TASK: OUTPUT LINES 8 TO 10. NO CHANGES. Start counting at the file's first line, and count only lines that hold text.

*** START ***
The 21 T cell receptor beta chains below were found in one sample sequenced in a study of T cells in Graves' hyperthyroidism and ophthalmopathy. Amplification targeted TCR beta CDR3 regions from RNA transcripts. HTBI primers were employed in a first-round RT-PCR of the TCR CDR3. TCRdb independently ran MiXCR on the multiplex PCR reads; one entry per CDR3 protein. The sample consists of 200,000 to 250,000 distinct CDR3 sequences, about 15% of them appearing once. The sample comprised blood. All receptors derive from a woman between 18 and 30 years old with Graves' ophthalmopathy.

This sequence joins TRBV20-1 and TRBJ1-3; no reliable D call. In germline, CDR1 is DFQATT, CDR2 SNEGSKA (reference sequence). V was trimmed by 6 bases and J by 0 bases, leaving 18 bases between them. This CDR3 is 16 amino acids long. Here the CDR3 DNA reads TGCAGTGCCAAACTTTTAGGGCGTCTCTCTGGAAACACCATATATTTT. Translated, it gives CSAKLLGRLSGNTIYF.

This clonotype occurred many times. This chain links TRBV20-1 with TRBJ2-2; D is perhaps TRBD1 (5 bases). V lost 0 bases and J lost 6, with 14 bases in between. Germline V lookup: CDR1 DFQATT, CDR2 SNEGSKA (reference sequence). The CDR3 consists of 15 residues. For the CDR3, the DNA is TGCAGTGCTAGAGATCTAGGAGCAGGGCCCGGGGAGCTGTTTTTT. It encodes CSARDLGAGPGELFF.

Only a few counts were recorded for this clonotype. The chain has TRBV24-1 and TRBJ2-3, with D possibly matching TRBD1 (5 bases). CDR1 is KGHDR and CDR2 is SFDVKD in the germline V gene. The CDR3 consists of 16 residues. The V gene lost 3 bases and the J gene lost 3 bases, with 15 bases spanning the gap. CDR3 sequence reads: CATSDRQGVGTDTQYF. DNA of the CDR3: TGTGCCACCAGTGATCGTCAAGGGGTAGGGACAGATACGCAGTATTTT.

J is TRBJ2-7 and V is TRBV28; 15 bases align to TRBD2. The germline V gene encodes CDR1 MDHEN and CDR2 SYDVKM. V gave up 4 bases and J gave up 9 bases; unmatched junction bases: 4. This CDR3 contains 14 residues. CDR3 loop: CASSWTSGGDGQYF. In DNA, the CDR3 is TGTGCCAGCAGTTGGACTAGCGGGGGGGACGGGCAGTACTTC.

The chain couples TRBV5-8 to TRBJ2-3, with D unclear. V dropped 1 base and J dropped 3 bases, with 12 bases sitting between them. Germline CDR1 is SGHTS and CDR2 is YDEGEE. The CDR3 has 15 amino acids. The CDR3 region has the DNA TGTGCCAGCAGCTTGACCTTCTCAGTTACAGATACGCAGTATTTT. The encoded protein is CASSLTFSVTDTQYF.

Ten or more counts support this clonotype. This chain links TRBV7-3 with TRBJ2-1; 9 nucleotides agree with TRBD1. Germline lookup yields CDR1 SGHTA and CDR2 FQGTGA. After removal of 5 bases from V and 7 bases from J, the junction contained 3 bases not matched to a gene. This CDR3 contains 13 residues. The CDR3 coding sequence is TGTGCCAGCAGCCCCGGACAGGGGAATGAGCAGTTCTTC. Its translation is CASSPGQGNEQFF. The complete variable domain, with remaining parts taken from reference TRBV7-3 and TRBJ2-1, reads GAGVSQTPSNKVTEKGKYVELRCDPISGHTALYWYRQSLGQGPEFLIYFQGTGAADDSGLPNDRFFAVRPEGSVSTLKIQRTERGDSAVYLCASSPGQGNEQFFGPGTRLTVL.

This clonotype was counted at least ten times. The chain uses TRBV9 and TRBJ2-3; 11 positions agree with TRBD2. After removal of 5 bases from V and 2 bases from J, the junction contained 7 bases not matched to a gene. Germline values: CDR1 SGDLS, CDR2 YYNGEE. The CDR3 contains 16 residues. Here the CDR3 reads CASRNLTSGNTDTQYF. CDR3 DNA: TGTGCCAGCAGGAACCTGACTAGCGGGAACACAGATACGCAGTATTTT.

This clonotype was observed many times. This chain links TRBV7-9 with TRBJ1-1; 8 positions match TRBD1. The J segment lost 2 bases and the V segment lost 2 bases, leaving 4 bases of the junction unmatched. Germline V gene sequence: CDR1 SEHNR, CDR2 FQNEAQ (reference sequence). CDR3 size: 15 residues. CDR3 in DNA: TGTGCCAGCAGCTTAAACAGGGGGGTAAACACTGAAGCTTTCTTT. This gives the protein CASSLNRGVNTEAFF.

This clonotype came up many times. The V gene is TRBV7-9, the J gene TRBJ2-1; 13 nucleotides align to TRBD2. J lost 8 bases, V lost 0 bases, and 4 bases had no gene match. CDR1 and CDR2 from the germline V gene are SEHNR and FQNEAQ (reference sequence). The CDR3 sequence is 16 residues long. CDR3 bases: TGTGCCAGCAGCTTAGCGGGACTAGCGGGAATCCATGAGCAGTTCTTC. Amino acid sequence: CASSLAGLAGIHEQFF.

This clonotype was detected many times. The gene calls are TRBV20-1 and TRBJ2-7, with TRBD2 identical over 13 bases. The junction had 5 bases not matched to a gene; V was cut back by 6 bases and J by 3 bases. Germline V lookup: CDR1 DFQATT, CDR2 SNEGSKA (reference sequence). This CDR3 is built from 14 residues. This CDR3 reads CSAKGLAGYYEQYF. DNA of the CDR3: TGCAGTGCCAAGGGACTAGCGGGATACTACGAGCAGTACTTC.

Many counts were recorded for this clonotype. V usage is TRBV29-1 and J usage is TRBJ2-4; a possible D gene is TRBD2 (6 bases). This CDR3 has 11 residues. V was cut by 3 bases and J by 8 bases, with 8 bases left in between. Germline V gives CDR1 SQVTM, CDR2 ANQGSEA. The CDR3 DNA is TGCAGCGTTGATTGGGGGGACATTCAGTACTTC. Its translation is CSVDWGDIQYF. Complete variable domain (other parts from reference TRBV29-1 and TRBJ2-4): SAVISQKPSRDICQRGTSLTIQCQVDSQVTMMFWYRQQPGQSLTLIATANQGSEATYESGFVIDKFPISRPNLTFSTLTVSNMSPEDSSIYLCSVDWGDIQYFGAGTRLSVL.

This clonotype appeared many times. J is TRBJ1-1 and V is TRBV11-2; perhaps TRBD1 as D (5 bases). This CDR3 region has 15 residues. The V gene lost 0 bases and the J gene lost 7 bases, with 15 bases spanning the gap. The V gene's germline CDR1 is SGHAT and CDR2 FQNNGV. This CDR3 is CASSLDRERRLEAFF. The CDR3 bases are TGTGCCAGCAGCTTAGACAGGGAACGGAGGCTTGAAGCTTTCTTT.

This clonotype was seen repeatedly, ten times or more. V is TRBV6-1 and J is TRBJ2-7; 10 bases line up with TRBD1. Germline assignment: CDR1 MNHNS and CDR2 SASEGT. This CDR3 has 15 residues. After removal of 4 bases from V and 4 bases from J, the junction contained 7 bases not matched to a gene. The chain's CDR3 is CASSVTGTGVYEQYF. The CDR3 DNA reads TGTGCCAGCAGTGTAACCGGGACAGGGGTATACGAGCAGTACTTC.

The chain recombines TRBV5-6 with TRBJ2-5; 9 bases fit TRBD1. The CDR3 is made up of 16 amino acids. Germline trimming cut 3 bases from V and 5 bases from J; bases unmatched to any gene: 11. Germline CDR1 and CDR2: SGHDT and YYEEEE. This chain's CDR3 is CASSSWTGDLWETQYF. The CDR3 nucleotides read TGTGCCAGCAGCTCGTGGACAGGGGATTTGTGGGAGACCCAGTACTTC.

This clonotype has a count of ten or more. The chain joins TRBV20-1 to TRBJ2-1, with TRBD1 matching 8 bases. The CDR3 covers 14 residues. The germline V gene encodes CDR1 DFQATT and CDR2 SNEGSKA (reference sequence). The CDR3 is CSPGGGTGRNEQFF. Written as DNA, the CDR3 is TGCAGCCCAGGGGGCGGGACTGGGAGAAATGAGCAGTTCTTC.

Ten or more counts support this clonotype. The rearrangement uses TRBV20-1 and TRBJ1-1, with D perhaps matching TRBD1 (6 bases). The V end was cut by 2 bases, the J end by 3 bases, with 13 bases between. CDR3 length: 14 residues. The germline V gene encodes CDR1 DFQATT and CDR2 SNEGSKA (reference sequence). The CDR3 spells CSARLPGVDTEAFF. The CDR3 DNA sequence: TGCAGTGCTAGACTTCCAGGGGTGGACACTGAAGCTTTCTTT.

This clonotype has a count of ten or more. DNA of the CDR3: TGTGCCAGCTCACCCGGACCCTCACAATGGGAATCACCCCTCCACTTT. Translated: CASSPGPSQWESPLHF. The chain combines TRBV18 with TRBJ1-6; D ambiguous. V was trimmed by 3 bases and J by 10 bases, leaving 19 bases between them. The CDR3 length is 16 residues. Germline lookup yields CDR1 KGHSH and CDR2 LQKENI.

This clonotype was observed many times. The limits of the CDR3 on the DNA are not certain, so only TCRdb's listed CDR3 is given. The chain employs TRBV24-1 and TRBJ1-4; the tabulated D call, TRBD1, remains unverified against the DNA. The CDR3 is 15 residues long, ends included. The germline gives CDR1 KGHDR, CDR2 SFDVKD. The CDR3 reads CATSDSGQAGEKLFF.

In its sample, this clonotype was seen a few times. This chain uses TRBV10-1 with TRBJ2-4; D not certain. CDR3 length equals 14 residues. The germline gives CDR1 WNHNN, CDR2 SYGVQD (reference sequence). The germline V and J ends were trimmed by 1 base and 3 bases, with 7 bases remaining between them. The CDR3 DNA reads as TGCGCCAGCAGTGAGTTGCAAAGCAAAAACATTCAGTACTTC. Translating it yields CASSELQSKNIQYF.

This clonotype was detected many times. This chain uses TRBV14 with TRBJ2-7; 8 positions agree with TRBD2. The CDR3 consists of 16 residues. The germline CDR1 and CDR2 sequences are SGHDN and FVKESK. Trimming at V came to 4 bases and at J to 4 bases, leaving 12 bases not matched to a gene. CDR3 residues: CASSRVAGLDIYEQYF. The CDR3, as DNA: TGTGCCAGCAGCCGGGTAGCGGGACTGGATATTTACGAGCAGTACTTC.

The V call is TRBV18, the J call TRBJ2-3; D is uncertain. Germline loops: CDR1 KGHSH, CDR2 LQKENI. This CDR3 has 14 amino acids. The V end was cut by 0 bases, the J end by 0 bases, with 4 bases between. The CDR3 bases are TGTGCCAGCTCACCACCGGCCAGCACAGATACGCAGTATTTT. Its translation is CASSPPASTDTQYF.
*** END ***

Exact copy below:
This clonotype was counted at least ten times. The chain uses TRBV9 and TRBJ2-3; 11 positions agree with TRBD2. After removal of 5 bases from V and 2 bases from J, the junction contained 7 bases not matched to a gene. Germline values: CDR1 SGDLS, CDR2 YYNGEE. The CDR3 contains 16 residues. Here the CDR3 reads CASRNLTSGNTDTQYF. CDR3 DNA: TGTGCCAGCAGGAACCTGACTAGCGGGAACACAGATACGCAGTATTTT.

This clonotype was observed many times. This chain links TRBV7-9 with TRBJ1-1; 8 positions match TRBD1. The J segment lost 2 bases and the V segment lost 2 bases, leaving 4 bases of the junction unmatched. Germline V gene sequence: CDR1 SEHNR, CDR2 FQNEAQ (reference sequence). CDR3 size: 15 residues. CDR3 in DNA: TGTGCCAGCAGCTTAAACAGGGGGGTAAACACTGAAGCTTTCTTT. This gives the protein CASSLNRGVNTEAFF.

This clonotype came up many times. The V gene is TRBV7-9, the J gene TRBJ2-1; 13 nucleotides align to TRBD2. J lost 8 bases, V lost 0 bases, and 4 bases had no gene match. CDR1 and CDR2 from the germline V gene are SEHNR and FQNEAQ (reference sequence). The CDR3 sequence is 16 residues long. CDR3 bases: TGTGCCAGCAGCTTAGCGGGACTAGCGGGAATCCATGAGCAGTTCTTC. Amino acid sequence: CASSLAGLAGIHEQFF.